Tuesday, June 25

UC Board of Regents must heed student input

Balanced representation, proactive efforts are needed to ensure opinions are heard

During the UC Board of Regents’ teleconference meeting, chair Sherry Lansing said she planned to gather more student input and visit campuses over the coming weeks.

It is unacceptable that the board is only now announcing outreach efforts. It should not have taken controversial police actions or strong protest movements for this to commence.

Still, we hope that Lansing’s promise is more than just a PR stunt, and that it results in substantial dialogue between the regents and students about tuition hikes, academic programs and the future of the University.

From now on, there should be regular interaction between the board and UC campuses. The regents cannot wisely or conscientiously make decisions that affect thousands of students and their families if they remain disconnected from the university.

The board has isolated itself since November 2009, holding nearly every meeting at the UC San Francisco Mission Bay campus, where there are no undergraduate students.

The last meeting was broken up over four different locations, making it impossible for UC students to present a united front calling for change. Again, student voices were muffled.

Lansing ““ along with Regent Eddie Island, Chancellor Gene Block and UC Riverside Chancellor Tim White ““ did meet with students at UCLA for about 20 minutes after the teleconference ended.

But 20 minutes is hardly enough time to meet a representative, diverse sample of students and hear a range of thoughts on the direction of the UC. Student Regent Alfredo Mireles, Jr. has made himself accessible to students, participating in the meeting at UCLA last January, when he answered questions from the community. It’s time for the 18 other regents to follow suit.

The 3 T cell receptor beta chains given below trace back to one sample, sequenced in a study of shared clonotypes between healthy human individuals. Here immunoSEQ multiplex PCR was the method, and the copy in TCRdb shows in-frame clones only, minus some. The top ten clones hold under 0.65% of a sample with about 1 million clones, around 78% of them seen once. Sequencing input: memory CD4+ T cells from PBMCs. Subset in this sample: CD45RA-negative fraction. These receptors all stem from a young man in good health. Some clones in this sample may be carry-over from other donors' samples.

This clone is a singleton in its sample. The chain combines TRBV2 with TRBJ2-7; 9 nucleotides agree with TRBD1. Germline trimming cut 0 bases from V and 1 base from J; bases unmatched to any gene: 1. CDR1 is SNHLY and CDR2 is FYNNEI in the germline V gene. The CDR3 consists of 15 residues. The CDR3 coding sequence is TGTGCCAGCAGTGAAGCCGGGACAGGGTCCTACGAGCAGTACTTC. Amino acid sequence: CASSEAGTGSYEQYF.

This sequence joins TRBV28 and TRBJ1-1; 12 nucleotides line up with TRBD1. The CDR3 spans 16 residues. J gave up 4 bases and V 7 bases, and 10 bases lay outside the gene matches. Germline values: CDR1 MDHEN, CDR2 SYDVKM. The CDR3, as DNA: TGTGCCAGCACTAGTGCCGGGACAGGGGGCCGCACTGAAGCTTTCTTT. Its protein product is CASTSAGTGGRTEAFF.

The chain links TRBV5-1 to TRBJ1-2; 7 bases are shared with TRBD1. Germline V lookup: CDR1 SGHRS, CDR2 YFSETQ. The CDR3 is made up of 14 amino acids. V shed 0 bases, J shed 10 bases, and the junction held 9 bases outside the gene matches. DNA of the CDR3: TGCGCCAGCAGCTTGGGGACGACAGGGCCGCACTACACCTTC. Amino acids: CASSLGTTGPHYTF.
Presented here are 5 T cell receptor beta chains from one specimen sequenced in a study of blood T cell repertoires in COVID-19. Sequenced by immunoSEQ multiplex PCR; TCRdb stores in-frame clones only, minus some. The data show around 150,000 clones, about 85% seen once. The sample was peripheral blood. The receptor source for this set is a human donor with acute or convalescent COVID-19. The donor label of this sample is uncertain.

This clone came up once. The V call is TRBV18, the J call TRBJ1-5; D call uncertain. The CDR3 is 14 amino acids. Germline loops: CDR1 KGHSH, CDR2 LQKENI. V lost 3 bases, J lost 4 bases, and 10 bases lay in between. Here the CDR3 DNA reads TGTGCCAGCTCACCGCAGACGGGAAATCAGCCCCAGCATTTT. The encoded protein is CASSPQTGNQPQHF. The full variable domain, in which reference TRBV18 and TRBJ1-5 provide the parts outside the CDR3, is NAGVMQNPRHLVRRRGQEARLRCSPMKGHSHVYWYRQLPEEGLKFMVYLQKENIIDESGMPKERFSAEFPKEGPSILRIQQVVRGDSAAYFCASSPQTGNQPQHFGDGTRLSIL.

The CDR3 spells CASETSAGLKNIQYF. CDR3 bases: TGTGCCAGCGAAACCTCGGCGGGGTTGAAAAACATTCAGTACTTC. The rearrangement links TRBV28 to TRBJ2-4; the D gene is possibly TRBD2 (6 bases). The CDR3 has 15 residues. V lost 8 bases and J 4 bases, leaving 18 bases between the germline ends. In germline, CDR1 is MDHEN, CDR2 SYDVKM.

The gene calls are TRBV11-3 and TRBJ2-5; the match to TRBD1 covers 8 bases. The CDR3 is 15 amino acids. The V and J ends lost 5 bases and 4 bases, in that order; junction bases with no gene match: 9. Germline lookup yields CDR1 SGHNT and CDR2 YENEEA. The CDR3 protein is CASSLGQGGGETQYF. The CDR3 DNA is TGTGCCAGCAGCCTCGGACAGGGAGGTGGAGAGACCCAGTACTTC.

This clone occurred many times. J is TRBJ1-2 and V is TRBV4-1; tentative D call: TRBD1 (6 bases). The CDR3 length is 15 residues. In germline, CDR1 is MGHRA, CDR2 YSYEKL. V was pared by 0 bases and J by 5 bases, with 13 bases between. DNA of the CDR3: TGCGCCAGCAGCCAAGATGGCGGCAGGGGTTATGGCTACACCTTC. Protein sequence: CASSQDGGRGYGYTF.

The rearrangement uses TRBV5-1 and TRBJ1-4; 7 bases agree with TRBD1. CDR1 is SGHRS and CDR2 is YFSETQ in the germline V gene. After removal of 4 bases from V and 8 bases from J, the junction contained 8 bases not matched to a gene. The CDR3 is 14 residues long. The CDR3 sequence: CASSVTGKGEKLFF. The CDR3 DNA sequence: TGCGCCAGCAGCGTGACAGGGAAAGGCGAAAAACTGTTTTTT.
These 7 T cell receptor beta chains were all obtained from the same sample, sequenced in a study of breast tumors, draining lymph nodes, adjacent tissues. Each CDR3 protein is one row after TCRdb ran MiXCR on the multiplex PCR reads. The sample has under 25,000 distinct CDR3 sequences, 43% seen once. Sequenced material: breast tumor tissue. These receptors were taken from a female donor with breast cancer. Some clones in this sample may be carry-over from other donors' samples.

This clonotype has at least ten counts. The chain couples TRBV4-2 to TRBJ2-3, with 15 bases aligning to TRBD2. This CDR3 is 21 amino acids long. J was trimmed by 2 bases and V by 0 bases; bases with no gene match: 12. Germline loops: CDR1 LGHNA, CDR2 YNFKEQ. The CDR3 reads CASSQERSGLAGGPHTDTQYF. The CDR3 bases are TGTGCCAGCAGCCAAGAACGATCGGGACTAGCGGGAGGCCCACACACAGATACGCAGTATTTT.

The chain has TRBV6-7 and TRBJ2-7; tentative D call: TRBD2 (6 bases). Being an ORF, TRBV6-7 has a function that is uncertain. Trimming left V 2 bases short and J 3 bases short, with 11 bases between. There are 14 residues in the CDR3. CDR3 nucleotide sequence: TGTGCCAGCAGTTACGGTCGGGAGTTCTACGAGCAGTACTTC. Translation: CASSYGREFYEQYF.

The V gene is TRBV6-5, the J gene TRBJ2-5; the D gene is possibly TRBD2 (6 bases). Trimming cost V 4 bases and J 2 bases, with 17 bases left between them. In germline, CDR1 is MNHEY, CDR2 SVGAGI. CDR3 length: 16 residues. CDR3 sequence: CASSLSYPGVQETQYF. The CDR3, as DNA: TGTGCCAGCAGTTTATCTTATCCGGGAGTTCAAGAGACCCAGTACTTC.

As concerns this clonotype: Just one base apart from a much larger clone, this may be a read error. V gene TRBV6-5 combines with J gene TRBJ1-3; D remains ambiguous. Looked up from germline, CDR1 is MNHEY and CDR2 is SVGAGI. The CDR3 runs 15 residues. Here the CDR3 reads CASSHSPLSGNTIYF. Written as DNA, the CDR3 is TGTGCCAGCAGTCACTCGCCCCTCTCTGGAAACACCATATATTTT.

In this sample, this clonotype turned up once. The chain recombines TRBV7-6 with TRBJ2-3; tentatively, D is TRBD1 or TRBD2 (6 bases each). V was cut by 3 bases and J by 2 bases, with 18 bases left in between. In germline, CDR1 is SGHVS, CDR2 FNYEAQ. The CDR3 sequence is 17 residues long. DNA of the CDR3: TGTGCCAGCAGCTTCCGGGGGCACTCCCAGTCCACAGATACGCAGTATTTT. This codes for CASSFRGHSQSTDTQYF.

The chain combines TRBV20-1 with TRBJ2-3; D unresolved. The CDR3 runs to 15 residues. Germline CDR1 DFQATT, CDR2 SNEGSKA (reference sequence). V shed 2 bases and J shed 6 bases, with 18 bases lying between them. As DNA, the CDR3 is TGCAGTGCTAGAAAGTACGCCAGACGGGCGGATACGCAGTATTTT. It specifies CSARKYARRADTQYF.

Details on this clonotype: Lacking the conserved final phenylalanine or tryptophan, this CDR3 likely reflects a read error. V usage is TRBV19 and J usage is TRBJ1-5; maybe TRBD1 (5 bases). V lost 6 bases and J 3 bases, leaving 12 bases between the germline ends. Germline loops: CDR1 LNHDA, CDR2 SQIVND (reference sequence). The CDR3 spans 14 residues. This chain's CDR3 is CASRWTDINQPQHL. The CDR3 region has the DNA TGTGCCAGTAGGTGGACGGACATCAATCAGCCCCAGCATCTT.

The regents come from all over California, and each should make an effort to visit the closest campus at least once a quarter for a town hall-style meeting with students. Additionally, the regents could utilize social media to hold online chat sessions with students.

The board also needs more student representation to balance out the number of regents who are executives and have no background in education.

As student regents have proposed, there should be one regent who represents undergraduates and another that represents graduates. These two groups of students have different interests, and each deserves a seat at the table.

The regents could also resume holding their meetings at undergraduate campuses. Though the next meeting will be held at UC Riverside, the five after that are slated to take place in San Francisco.

As the regents search for a way to cope with reduced state support, they need to listen to our thoughts on how the UC should move forward. Ultimately, it’s our university ““ not theirs.

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